Michael Farr

Blistering Barnacles

Hergé: The Man Who Created Tintin

By

Oxford University Press 288pp £16.99 order from our bookshop

Earlier this year, Steven Spielberg began filming a planned trilogy based on the adventures of Tintin. So in good time for the release of the first Hollywood film at the end of 2011, Oxford University Press is publishing an English, or to be precise an American, translation of Pierre Assouline’s 1996 biography of Hergé, the creator of Tintin.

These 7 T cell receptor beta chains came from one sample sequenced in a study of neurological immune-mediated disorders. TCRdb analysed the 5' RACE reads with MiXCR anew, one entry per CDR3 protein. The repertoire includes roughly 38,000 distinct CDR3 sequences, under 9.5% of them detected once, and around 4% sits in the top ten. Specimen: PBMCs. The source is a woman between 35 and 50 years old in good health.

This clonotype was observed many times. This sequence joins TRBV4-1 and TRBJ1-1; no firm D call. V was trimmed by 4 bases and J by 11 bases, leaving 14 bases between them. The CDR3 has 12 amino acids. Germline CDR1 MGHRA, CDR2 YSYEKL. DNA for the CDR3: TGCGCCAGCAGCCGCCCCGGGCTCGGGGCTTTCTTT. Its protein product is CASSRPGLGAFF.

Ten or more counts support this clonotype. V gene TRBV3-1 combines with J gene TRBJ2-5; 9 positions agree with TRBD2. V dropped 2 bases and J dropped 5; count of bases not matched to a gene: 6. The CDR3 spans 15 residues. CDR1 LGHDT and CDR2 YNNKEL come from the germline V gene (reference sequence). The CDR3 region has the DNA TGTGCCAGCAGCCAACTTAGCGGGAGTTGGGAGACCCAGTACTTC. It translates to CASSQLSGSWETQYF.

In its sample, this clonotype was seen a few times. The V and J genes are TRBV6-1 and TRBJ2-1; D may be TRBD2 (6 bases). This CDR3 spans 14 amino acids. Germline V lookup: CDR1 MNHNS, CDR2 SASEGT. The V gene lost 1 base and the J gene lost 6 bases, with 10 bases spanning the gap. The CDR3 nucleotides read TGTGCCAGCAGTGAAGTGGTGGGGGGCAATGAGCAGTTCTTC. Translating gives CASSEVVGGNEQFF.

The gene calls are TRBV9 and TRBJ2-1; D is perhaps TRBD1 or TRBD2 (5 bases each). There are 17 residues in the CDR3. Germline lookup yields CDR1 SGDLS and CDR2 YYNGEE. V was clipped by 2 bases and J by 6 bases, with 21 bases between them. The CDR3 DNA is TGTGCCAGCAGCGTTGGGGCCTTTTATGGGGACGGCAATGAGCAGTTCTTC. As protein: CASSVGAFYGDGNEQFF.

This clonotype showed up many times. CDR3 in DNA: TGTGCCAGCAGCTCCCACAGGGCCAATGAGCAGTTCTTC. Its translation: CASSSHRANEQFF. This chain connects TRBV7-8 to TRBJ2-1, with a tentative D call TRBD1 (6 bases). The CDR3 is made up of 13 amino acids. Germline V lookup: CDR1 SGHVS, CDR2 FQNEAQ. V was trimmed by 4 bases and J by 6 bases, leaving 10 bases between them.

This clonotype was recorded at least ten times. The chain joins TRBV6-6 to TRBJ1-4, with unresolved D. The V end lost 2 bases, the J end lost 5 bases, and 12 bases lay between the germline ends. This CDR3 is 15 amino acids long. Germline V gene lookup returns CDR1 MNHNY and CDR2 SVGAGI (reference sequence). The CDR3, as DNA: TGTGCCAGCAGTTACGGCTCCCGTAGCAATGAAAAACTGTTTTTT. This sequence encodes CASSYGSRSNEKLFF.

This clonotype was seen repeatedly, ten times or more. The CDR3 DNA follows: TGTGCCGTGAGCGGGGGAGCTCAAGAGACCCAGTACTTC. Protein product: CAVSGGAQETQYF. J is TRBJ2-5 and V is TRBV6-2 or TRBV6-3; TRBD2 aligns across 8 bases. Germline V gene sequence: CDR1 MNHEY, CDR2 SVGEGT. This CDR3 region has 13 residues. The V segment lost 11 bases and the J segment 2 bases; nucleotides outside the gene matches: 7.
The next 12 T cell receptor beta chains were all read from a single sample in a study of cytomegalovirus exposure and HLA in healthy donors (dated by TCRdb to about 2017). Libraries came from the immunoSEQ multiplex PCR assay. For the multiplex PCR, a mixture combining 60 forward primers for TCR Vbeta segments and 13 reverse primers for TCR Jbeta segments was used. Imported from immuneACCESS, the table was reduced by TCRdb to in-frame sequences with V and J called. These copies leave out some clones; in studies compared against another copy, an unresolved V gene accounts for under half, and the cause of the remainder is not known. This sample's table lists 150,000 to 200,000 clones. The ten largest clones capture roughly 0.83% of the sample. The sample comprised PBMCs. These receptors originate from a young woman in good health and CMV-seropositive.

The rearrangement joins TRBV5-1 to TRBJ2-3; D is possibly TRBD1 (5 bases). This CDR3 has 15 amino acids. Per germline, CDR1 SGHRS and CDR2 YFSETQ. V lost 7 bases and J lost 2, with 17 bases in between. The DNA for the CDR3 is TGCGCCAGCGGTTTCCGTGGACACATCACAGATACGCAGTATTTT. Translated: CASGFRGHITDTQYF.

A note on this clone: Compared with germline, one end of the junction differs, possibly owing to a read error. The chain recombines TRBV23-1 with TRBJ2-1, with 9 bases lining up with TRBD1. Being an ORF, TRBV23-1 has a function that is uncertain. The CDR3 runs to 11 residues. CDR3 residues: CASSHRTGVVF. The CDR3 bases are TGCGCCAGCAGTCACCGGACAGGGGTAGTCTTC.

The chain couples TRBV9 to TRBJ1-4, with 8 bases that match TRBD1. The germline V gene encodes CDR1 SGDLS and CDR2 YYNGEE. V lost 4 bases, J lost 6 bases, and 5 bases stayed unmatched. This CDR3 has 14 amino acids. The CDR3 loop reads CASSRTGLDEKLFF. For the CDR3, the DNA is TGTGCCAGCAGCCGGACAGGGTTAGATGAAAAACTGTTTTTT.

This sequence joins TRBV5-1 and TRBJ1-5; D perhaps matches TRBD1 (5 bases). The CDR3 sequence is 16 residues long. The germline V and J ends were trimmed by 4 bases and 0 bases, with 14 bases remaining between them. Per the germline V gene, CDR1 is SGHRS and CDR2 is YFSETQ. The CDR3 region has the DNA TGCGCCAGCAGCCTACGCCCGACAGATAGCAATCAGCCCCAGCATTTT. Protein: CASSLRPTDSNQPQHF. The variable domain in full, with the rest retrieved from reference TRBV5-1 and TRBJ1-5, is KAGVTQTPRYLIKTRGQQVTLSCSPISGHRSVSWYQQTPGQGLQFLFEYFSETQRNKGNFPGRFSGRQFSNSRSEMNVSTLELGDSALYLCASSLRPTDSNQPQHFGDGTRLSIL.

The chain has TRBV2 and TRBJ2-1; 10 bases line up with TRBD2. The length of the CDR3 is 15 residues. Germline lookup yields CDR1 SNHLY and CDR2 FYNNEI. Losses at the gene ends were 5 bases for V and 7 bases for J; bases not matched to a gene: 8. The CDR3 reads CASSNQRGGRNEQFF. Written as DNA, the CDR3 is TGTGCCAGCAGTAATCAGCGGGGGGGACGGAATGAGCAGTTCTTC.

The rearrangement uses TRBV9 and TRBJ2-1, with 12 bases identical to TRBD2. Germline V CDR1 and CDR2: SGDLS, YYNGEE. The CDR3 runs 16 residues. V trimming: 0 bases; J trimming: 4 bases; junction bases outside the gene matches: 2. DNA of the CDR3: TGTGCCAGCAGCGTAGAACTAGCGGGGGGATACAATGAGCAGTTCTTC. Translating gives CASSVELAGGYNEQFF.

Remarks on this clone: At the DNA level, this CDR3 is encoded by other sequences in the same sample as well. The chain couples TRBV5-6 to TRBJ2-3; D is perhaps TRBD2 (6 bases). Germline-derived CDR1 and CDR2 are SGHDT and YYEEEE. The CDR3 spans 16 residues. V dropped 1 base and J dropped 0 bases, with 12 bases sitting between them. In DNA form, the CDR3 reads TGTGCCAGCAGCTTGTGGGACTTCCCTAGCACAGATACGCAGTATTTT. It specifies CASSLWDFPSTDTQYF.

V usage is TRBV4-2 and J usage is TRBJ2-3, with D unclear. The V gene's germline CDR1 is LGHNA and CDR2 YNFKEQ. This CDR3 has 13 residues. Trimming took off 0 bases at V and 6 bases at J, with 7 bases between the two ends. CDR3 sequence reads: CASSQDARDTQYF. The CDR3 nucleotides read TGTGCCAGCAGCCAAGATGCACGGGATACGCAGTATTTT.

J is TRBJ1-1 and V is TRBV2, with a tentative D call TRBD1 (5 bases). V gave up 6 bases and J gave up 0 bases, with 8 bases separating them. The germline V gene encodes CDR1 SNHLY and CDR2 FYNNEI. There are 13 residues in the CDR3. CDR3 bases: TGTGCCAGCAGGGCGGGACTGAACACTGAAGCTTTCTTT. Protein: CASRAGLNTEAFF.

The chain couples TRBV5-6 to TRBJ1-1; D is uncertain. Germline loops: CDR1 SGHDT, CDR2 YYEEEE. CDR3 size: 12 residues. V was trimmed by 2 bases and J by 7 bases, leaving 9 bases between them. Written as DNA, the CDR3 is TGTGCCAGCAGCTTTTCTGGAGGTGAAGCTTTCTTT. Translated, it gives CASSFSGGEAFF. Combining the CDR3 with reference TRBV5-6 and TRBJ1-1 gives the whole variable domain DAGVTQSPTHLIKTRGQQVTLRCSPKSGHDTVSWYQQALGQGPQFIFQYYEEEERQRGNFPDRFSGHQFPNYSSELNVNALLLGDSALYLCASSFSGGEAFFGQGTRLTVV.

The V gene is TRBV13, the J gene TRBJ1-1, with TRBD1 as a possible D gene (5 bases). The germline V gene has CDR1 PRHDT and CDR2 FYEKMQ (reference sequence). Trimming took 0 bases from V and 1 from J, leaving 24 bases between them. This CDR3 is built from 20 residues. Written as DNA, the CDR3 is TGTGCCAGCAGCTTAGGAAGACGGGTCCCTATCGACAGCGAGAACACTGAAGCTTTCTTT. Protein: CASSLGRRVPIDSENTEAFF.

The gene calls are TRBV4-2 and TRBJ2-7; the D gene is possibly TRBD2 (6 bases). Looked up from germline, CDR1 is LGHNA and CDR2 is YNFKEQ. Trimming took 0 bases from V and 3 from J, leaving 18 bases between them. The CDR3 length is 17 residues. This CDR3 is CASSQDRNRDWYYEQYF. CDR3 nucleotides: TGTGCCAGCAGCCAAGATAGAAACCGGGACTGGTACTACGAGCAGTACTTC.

At the time, French-speaking Tintinophiles waited eagerly for this book, expecting a cornucopia of fascinating facts about Georges Remi, better known by his nom de plume Hergé. Tintin had transformed his unassuming creator into a celebrity eighty years ago, but an aura of mystery still surrounded Hergé, an intensely private man. Assouline, with a good reputation as the biographer of another famous Belgian, Georges Simenon, and of Albert Londres, the journalist whom Hergé acknowledged as a model for Tintin, seemed an exciting choice for the task.

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